Marie Olsson and Karl Hallding, from the Stockholm Environment Institute, provided background and analysis on the BASIC countries, stating their relevance to climate change. China has over-taken the U.S. as the world’s largest overall emitter. As a group, BASIC had begun to hold regular meetings on climate issues before Copenhagen, despite these being very different countries with largely different interests. These countries agree, however, that the developed countries have the main responsibility for climate change, and therefore binding targets will apply only to them. One of the key questions on the agenda of the BASIC is that of equity. Conversely, developed countries consider it vital that the emerging economies such as China and its domestic unilateral policy measures are subject to internationally defined monitoring (MRV/ICA). However, China especially is against making itself open to international observers.
Antto Vihma from the Finnish Institute of International Affairs said that the G77 group of developing countries calls for the halting of global warming with the continuation of the Kyoto Protocol. Consequently, binding obligations would not be required of them (nor the United States). Anna Korppoo, Director of the Environment Programme at the Finnish Institute of International Affairs, said that Russia, like the U.S. has to concentrate on national circumstances commitments, but expects them to push towards a single legally binding agreement. Sirkka Haunia of the Ministry of the Environment said that the constructive cooperation between developing countries is high, and the EU is now seeking to establish partnerships with them.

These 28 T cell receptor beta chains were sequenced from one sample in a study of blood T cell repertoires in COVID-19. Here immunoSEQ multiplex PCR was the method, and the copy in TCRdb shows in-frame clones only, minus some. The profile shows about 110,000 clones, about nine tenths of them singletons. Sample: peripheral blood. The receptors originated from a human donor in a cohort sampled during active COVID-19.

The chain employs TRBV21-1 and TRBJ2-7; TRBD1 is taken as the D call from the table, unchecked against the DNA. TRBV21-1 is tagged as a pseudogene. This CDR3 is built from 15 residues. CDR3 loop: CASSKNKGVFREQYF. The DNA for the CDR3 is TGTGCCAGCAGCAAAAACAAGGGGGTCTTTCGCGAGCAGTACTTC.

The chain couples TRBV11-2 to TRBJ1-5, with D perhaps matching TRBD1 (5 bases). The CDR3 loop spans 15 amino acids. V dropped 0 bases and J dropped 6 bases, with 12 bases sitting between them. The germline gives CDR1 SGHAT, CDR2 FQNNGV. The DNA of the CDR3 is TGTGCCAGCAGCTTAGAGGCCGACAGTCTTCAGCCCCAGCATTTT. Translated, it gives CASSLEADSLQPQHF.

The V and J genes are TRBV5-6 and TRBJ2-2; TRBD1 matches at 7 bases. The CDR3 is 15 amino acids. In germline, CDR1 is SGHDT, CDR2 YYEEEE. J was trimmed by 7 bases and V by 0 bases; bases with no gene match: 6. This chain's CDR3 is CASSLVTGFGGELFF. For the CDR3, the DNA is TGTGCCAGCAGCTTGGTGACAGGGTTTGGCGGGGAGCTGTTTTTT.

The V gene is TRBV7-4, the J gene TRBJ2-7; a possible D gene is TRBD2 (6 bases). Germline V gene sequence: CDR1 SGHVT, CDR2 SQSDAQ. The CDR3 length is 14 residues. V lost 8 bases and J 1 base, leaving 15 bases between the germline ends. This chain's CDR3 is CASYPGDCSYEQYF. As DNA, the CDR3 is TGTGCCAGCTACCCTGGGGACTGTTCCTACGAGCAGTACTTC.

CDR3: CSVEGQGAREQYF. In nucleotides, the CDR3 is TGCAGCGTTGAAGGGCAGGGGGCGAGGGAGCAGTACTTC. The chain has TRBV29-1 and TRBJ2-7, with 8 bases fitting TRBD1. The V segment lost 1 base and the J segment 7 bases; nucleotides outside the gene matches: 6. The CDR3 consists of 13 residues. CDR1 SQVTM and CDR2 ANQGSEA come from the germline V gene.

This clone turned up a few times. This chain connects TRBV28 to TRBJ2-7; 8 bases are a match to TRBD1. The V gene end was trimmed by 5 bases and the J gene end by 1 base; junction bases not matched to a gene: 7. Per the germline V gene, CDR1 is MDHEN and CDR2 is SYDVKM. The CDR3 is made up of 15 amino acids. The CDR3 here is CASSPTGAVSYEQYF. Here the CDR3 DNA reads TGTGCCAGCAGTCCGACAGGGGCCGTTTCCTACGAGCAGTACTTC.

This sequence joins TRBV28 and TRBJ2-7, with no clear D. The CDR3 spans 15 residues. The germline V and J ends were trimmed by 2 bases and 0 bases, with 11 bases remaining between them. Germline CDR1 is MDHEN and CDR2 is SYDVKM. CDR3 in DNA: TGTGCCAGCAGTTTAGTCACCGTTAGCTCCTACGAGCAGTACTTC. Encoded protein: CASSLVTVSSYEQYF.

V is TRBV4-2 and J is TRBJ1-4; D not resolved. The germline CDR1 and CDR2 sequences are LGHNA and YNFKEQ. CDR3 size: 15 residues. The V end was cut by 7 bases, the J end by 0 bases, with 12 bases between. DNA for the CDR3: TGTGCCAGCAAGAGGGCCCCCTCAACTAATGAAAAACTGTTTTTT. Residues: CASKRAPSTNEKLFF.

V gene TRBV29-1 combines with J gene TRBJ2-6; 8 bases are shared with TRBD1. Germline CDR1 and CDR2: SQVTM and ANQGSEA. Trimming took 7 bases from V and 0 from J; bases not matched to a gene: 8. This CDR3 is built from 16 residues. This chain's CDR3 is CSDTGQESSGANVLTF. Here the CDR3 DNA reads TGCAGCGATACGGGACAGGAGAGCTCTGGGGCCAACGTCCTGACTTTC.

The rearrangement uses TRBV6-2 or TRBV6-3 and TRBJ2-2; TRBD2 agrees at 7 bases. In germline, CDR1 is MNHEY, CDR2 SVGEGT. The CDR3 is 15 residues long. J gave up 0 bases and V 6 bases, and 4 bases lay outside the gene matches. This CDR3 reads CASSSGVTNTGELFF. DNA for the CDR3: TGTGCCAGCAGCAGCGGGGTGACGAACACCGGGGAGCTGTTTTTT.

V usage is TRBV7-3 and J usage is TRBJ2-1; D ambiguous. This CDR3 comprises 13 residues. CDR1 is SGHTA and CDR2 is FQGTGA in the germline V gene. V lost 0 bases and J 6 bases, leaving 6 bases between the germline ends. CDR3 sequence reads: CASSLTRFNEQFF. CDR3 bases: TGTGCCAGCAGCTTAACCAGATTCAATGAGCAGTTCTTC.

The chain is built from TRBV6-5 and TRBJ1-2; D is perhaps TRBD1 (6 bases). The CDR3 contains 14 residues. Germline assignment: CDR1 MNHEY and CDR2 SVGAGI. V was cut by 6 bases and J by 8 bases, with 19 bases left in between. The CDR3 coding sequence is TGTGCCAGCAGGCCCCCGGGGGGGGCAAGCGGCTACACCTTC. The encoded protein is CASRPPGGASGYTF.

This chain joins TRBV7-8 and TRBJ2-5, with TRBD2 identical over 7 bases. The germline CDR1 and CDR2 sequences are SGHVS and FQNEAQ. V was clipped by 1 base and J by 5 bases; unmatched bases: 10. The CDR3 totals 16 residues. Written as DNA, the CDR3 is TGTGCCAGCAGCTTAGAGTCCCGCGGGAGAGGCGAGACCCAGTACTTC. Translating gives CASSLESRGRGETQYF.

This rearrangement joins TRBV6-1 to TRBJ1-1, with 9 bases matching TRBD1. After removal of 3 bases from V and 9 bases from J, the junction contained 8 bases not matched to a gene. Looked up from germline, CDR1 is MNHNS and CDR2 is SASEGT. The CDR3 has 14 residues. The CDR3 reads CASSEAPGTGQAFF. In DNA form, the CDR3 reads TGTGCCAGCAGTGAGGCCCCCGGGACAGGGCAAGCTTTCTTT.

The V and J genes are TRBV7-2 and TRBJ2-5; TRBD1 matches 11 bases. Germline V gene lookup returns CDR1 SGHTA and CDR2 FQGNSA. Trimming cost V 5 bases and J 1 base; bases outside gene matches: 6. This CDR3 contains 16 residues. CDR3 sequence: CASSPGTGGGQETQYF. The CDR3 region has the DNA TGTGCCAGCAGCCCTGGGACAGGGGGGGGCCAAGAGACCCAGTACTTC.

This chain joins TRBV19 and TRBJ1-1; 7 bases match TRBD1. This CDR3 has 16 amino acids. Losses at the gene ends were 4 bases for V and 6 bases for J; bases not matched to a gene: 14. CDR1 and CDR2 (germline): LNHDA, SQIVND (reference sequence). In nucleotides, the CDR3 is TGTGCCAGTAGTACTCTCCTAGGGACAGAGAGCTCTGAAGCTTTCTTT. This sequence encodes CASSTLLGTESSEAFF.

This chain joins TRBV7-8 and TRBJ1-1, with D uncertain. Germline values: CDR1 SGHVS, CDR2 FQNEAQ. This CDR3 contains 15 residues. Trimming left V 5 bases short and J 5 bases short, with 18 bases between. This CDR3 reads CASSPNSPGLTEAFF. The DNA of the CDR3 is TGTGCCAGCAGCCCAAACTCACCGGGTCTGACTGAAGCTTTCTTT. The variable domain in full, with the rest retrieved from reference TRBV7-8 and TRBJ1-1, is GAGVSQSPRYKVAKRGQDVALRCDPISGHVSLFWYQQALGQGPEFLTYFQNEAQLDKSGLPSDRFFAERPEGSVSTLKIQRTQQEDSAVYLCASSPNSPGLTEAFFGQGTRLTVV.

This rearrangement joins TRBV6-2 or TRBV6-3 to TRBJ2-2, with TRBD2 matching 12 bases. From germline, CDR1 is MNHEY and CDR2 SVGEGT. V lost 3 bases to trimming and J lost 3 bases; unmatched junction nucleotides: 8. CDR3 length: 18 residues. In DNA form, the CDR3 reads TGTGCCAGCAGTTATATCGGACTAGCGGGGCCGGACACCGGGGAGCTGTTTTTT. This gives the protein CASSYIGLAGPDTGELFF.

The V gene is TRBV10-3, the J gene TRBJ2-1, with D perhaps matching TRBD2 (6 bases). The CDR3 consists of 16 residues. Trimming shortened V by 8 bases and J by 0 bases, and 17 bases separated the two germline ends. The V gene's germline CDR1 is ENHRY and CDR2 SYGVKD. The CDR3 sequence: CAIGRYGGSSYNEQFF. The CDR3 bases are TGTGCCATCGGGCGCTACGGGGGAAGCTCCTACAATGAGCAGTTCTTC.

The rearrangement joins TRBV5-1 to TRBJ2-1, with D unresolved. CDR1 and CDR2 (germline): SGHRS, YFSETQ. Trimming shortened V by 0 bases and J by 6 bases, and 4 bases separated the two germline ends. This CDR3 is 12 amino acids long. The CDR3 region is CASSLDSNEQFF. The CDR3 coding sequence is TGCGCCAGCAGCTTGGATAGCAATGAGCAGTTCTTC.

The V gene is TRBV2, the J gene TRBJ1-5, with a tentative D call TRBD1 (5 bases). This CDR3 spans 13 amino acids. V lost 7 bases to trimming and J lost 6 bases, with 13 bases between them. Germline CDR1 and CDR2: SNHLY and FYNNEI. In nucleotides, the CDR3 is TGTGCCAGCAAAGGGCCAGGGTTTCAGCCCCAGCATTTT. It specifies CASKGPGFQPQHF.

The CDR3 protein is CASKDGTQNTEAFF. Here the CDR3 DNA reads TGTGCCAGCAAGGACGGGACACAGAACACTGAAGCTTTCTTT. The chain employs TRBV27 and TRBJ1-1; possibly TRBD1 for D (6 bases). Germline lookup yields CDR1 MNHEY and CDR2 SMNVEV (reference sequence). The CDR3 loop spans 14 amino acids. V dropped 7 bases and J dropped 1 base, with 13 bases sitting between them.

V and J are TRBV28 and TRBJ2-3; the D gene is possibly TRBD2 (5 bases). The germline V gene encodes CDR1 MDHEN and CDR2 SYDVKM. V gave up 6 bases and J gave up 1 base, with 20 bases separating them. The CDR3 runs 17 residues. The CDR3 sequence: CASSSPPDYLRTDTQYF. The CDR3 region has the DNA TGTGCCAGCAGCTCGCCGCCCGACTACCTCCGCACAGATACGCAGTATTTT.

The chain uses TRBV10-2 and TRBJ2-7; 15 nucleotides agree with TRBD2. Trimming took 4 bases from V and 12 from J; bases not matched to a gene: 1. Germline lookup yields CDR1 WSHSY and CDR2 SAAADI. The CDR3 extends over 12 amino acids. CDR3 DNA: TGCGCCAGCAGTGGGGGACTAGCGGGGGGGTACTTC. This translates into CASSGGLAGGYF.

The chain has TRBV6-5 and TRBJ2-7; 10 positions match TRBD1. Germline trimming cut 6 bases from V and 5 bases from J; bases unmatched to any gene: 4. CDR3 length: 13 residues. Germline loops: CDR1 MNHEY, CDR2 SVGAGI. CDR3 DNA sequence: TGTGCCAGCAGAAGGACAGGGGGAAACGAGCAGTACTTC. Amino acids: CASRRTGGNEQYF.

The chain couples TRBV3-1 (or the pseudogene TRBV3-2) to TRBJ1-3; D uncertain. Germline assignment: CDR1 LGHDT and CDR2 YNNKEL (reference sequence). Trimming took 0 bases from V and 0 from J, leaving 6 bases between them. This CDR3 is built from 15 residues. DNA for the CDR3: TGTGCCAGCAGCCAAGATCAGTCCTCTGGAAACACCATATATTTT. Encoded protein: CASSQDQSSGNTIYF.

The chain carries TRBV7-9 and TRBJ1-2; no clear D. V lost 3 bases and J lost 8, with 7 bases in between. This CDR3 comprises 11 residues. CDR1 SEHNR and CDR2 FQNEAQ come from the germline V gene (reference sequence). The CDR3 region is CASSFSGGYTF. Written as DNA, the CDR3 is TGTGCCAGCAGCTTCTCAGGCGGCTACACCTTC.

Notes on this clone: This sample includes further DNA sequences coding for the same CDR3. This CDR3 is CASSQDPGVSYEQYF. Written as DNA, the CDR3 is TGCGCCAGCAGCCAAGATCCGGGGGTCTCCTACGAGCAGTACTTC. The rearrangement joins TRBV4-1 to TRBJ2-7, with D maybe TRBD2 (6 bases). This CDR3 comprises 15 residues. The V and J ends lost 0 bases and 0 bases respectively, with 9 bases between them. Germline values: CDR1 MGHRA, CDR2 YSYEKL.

During the final discussion, it was stated that the BASIC countries are investing in climate protection more seriously than many of the new EU countries. The use of bio energy in Brazil, and wind and solar power in China and India represent ambitious climate change strategies. The rising economic powers are also aware that their growth will slow unless they reform their energy policies. Also, technology potential and cost-effectiveness should be developed to reduce greenhouse gas emissions in the short and medium term, rather than resorting to quick and cheap emissions reductions.
Financial issues have an important role in the climate negotiations. The main issues relate to funding for the next few years (fast-track finance), longer-term funding and financing verification of measures (MRV). Developing countries in particular want certainty in longer-term funding levels and sources. Developing countries are also hoping that as much of the money should come from public sources, rather than the private sector.